The early Multics operating system was notable for its early emphasis on computer security by design, and Multics was possibly the very first operating system to be designed as a secure system from the ground up. In spite of this, Multics' security was broken, not once, but repeatedly. The strategy was known as 'penetrate and test' and has become widely known as a non-terminating process that fails to produce computer security. This led to further work on computer security that prefigured modern security engineering techniques producing closed form processes that terminate. Multics (Multiplexed Information and Computing Service) was an extraordinarily influential early time-sharing operating system. ... Security engineering is the field of engineering dealing with the security and integrity of real-world systems. ... In mathematics, closed form can mean: a finitary expression, rather than one involving (for example) an infinite series, or use of recursion - this meaning usually occurs in a phrase like solution in closed form and one also says closed formula; a closed differential form: see Closed and exact differential forms. ...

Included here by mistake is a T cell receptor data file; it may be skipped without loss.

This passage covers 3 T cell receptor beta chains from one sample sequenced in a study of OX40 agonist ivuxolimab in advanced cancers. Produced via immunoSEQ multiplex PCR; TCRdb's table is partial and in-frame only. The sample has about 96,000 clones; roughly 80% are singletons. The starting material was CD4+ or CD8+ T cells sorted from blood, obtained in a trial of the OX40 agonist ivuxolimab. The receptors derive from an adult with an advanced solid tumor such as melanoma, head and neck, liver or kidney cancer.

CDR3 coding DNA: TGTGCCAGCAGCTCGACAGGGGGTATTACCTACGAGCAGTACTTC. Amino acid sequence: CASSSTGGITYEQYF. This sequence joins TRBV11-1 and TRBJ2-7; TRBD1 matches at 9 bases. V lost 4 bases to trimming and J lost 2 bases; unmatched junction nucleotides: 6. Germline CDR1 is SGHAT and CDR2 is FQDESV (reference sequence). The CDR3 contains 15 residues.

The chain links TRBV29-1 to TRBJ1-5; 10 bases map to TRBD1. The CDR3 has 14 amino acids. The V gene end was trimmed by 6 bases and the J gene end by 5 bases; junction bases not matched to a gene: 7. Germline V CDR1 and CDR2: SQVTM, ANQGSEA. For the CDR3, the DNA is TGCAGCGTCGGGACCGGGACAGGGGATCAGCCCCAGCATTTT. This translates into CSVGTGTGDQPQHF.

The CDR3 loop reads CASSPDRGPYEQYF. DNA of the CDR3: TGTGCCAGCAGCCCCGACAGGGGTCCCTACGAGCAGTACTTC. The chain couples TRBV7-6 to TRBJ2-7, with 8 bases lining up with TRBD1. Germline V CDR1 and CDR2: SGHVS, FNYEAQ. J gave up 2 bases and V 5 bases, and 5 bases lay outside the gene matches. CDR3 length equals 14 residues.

Secure coding

If the operating environment is not based on a secure operating system capable of maintaining a domain for its own execution, and capable of protecting application code from malicious subversion, and capable of protecting the system from subverted code, then high degrees of security are understandably not possible. While such secure operating systems are possible and have been implemented, most commercial systems fall in a 'low security' category because they rely on features not supported by secure operating systems (like portability, et al.). In low security operating environments, applications must be relied on to participate in their own protection. There are 'best effort' secure coding practices that can be followed to make an application more resistant to malicious subversion.